I'm reading a great book right now, great in that it is well-written and chock-full of fantastic ideas, but also great because it is bringing to mind many of the other little tidbits I've packed away in my memory over the years. "Building a Home Full of Grace" is written by a family - mother, father, and their five children, a culmination of more than 30 years of experience building a home and family.
More than anything, I have been reminded that my role in this family is wife first, then mother. Although I will always be mother to my beautiful children, I have less than 20 years in which I am living with them, where they are directly in my home. After that period of time, the goal is that they will "leave" their parents and "cleave" to their own wife, start their own family. Sad as it is to consider, I will then move into a secondary role. I realize this is the circle of life, and would not want to interfere by trying to cling to my boys when they should be stepping into the role of head of their own family.
And, what this is all a reminder of, is that James and I will always be a family together, here in our home. This is not the time to neglect my marriage in favour of raising my children. It is an easy rut to fall into; babies and toddlers and children demand so much attention because of their dependent nature.
And so I am remembering to be sure to date my husband, make time for him without the kids, support him and praise him and build him up in any way that I can. With my patience so short these days, and the boys driving me up the wall, I found myself resenting our business, James' work which demands so much of his attention. I found myself trying to get him to change something in his day, positive that the problem could be solved if only he would do something on his end.
Then, blessed by the book I have been reading and by some timely inspiration during Stake Conference on the weekend, I realized that I was going about it all wrong. Complaining and arguing and pushing someone else only tires you out; it is usually a fruitless exercise. True change comes from within. I realized the one who needed changing was me.
So I sat down and made three lists. The first was a list of the situations that appeared to be irking me. Then I went down that list and looked past the surface irritations to the reality and truth behind each one. Finally I looked for a way in each situation I could adjust my own attitude and do some small thing to show my love and support for my husband.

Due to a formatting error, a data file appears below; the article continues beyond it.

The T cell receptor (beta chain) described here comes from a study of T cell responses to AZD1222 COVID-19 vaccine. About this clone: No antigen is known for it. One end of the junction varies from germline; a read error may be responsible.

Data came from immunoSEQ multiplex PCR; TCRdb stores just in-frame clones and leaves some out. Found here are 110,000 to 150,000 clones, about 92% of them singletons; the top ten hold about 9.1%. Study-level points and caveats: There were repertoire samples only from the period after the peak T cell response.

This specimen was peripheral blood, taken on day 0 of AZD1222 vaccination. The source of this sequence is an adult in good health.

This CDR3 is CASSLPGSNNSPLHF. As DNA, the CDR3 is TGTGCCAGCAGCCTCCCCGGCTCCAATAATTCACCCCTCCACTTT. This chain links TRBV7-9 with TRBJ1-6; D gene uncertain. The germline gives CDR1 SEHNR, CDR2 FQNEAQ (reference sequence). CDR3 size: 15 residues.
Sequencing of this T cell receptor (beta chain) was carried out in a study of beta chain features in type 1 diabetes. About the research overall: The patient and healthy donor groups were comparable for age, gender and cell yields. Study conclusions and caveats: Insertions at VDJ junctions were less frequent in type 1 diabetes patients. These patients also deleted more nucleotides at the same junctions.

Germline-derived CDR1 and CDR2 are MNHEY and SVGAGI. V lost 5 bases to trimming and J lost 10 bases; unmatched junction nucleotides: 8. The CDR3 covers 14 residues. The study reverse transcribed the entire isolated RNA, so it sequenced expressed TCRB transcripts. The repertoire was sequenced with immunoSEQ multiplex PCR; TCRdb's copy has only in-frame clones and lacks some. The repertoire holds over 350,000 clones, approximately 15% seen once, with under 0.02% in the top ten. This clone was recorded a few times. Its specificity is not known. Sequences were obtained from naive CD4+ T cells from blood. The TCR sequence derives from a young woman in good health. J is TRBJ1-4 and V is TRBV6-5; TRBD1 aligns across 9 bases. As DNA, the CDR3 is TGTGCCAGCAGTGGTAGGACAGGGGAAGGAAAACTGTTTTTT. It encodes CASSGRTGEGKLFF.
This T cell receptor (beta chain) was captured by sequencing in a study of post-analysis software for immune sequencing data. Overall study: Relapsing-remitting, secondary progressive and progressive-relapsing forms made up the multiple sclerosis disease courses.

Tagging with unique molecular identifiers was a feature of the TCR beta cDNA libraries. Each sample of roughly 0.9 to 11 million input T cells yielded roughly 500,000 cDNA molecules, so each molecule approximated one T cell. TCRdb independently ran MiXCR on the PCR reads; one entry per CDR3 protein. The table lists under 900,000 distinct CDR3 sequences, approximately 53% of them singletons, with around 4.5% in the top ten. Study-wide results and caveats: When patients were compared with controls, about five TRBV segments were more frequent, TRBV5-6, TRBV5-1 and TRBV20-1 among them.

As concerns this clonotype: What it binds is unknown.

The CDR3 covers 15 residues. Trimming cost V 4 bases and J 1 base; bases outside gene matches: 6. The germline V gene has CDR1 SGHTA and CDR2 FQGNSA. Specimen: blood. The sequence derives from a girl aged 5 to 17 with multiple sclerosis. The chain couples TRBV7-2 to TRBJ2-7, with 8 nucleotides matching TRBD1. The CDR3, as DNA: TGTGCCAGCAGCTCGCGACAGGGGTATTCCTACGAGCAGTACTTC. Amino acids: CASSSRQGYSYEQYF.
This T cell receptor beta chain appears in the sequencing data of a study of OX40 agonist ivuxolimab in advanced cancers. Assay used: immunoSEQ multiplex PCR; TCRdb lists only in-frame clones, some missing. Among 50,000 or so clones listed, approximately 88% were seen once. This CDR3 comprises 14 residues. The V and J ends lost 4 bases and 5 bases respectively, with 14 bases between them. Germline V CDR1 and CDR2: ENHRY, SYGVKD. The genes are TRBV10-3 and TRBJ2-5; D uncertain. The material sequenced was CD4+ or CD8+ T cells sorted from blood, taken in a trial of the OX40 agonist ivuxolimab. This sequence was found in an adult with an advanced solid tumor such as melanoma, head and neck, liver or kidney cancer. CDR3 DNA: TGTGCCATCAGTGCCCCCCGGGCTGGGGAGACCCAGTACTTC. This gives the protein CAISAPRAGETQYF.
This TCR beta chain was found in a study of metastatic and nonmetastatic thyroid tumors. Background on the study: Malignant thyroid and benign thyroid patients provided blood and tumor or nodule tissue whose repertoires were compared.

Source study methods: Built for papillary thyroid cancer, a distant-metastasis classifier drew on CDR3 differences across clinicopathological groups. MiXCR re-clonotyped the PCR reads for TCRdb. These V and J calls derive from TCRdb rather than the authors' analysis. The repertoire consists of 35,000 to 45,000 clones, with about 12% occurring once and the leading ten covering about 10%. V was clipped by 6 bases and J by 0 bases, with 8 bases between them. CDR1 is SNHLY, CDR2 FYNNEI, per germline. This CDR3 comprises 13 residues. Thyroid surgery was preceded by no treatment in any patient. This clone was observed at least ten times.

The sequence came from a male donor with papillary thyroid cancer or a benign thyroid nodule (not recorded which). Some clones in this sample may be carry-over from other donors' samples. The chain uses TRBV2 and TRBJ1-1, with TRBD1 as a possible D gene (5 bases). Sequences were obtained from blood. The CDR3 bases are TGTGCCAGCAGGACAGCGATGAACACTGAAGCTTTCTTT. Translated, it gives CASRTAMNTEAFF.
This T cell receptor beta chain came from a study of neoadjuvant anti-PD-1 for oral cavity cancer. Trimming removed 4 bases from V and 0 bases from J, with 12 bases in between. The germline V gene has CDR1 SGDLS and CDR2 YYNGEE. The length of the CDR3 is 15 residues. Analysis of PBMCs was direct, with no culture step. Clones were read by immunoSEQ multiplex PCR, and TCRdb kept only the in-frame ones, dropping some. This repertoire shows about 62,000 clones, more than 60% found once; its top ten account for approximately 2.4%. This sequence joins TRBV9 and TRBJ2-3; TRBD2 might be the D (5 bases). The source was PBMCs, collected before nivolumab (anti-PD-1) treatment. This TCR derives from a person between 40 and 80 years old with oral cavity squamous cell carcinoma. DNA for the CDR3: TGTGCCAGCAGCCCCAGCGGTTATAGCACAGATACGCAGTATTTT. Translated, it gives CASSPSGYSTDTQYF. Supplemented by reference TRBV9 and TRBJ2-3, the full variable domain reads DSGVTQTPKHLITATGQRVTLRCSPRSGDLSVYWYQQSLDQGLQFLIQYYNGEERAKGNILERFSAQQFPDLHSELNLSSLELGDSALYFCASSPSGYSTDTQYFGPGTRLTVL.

My list, of course, is personal, but here is an example of a situation that many women, especially stay-at-home moms, might come up against.
He is working all the time.
He loves to spend time with us and would much rather be hanging out with his wife and boys than working such long hours.
Make his favourite meal after an especially hard day.
Give him 30 minutes to unwind before bombarding him with the problems I need to share.
I was excited as the list of ways I could support James grew longer and longer. And I was excited to be able to start implementing them. I realized that as the primary parent in the home, I am the primary person who determines the atmosphere in our home. What a responsibility! Like it or not, my attitude is most likely to determine my home's atmosphere. And attitude is catching - if I'm short-tempered and irritable, then it's much more likely there will be negative feelings and attitudes all-around. But if I can get my chin up and try to speak softly, kindly, and supportively to everyone, then it's much more likely the atmosphere of peace I find so elusive will be much more pervasive. It's a huge responsibility and task - and one I know I won't always be up to. But as I consider the important role of wife that I am filling, I realize that I can't let it wait until the kids are older/grown/out of the house/business is slower/tasks are fewer. Because if (and that's a BIG IF) I ever do get to that point, I might turn around and find myself staring at someone I hardly know any longer.
And so I have opened my eyes to a huge role as a stay-at-home mom that I never realized I had before - that of supportive wife to my beloved husband. Likely it is one of the best examples I can set for my own kids, one of the best ways I can be the best mom to them: by demonstrating how sacred I hold this holy calling of womanhood I have been blessed with, inspiring each of them as they grow into young men, husbands and fathers one day, too.